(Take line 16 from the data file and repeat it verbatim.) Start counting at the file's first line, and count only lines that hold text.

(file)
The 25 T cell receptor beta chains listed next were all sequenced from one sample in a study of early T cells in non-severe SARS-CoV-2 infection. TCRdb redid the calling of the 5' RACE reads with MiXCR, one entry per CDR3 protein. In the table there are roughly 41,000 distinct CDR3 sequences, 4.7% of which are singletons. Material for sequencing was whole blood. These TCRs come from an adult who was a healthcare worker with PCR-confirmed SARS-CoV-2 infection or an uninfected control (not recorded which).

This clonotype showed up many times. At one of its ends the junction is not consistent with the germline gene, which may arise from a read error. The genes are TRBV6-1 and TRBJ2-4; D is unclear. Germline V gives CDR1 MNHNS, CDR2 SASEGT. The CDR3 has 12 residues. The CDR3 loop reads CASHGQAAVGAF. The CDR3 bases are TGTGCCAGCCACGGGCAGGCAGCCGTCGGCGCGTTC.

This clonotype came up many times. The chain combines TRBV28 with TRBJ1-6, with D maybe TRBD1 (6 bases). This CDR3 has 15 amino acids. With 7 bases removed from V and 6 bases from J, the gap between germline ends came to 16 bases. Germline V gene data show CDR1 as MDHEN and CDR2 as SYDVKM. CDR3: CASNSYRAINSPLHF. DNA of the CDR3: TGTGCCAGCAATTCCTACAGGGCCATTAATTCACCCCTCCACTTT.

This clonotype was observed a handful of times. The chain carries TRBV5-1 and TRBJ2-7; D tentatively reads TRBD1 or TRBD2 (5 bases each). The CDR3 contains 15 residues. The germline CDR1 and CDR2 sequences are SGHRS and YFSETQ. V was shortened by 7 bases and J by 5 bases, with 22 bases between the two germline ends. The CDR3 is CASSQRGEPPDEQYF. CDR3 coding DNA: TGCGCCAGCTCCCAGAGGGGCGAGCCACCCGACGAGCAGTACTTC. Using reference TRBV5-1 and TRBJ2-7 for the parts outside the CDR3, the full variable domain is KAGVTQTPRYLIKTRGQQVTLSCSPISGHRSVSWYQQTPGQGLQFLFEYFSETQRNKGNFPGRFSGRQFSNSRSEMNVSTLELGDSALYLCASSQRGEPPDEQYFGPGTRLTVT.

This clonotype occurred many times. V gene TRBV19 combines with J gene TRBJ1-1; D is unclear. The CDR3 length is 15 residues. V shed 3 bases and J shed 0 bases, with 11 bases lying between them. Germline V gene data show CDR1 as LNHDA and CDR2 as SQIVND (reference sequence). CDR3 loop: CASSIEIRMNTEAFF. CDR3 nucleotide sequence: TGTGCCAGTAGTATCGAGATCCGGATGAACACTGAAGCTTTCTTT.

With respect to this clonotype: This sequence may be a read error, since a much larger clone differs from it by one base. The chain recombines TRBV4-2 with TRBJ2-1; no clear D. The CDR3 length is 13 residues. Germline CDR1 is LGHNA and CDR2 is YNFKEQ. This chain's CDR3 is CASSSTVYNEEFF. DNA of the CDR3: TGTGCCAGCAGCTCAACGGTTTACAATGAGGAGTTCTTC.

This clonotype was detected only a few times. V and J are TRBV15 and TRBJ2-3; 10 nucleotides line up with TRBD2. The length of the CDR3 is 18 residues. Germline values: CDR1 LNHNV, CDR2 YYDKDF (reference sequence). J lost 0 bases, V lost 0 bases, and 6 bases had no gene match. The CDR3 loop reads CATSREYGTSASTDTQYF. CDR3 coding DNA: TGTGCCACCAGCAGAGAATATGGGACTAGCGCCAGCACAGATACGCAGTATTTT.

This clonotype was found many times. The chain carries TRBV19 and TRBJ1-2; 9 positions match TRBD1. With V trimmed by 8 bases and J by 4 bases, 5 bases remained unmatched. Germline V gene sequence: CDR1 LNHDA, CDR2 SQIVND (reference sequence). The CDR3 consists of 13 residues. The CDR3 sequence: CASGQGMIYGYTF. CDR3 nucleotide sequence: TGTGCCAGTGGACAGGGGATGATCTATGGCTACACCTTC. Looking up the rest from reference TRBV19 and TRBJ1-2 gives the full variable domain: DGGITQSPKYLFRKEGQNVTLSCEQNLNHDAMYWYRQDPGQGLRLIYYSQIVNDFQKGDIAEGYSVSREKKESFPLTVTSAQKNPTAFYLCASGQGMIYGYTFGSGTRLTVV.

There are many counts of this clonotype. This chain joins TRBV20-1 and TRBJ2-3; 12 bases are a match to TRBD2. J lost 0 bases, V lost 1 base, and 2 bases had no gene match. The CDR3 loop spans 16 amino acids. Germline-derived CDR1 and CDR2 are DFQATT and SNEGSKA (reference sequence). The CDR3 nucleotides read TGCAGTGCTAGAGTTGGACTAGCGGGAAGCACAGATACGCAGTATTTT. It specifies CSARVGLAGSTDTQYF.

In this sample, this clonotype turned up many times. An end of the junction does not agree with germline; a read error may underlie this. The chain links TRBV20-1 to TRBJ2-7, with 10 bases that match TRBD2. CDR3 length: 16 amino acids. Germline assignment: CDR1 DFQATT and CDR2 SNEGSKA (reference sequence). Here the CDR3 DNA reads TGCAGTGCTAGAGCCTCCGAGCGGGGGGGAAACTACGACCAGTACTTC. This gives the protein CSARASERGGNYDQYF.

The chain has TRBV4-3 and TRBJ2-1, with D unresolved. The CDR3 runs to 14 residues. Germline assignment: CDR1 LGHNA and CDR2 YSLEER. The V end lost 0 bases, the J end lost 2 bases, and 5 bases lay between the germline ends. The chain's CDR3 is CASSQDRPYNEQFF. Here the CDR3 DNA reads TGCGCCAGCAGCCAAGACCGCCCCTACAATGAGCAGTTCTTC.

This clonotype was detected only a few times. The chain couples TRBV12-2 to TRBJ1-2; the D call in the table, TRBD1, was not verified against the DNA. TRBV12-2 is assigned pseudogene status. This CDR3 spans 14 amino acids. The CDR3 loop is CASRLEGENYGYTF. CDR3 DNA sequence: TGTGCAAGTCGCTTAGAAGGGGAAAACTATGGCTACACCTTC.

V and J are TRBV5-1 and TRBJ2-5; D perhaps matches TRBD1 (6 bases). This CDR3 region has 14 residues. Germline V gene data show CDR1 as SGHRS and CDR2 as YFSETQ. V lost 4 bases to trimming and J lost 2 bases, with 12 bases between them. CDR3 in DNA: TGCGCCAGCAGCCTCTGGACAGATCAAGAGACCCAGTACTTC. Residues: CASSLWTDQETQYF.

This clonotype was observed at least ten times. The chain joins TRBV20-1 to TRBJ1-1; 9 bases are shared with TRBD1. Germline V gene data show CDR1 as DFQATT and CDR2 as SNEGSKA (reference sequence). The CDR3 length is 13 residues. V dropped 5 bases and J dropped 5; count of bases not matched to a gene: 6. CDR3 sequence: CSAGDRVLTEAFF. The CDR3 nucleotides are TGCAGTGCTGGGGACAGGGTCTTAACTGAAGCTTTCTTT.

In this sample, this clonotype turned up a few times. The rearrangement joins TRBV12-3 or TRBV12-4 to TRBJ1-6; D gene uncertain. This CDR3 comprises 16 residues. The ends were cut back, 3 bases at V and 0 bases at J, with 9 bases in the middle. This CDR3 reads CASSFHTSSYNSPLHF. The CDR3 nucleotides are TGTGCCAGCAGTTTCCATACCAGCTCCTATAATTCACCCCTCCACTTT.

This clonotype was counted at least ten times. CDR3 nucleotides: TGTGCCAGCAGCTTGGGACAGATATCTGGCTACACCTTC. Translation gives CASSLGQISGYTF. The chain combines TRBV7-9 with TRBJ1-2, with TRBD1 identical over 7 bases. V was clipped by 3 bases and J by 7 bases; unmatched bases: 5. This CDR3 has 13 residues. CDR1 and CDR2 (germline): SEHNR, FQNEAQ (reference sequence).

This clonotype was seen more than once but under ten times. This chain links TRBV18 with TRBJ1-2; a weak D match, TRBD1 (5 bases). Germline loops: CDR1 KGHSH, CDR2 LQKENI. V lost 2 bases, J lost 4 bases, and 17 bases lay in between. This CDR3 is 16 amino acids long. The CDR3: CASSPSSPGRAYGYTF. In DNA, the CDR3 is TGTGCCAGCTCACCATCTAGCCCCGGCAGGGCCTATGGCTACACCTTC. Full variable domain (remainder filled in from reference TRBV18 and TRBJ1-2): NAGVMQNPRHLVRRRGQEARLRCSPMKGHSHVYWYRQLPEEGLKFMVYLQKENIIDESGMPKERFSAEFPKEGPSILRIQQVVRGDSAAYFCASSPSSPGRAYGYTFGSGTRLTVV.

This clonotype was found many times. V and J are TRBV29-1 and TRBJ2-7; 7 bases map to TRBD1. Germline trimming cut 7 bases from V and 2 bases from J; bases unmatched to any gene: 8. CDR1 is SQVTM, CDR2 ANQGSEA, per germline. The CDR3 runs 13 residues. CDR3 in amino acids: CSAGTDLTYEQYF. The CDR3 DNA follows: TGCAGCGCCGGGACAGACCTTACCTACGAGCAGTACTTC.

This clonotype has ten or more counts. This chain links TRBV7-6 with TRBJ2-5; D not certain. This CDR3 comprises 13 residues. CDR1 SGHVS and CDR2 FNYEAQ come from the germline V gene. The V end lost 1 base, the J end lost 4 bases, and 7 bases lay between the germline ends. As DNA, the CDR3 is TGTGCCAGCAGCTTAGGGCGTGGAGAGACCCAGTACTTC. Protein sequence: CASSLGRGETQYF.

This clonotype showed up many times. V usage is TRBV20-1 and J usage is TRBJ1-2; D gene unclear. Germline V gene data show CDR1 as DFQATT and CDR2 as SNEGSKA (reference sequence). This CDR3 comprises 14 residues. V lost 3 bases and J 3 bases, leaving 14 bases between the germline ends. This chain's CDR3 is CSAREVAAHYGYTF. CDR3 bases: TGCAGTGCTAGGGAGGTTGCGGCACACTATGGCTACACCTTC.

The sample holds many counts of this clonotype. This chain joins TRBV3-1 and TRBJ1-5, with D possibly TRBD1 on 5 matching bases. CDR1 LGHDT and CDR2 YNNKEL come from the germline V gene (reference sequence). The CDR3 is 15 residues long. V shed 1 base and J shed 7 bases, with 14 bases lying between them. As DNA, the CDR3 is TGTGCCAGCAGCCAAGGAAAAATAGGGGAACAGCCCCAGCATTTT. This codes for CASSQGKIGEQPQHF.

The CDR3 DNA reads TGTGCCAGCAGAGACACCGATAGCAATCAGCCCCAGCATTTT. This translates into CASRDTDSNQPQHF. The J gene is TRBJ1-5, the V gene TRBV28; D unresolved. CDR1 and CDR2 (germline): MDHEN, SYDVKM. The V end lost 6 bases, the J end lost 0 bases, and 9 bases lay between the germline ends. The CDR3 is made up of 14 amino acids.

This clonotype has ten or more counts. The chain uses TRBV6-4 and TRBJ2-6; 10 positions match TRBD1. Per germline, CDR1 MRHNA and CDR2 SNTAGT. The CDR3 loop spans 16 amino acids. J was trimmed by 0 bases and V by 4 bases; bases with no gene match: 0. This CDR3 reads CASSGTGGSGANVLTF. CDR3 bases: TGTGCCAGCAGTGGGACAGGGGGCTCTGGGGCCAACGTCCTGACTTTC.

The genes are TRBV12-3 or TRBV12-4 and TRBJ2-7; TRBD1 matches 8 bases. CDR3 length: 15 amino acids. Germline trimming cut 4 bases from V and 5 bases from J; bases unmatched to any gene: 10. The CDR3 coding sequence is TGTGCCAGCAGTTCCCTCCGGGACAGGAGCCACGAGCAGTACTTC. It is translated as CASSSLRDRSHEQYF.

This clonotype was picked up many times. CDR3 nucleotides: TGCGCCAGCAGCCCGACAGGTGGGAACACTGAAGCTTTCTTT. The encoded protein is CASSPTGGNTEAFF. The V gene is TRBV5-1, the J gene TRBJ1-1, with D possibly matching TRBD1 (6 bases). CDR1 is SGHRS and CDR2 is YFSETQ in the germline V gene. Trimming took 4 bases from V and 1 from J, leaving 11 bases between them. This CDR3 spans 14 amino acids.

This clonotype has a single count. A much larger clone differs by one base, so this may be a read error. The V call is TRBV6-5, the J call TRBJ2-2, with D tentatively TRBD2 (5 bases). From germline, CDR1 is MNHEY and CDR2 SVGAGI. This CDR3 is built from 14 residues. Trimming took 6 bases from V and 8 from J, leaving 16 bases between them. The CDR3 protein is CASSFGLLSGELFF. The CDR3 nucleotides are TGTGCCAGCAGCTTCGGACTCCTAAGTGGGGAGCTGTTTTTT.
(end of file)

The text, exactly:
This clonotype was counted at least ten times. CDR3 nucleotides: TGTGCCAGCAGCTTGGGACAGATATCTGGCTACACCTTC. Translation gives CASSLGQISGYTF. The chain combines TRBV7-9 with TRBJ1-2, with TRBD1 identical over 7 bases. V was clipped by 3 bases and J by 7 bases; unmatched bases: 5. This CDR3 has 13 residues. CDR1 and CDR2 (germline): SEHNR, FQNEAQ (reference sequence).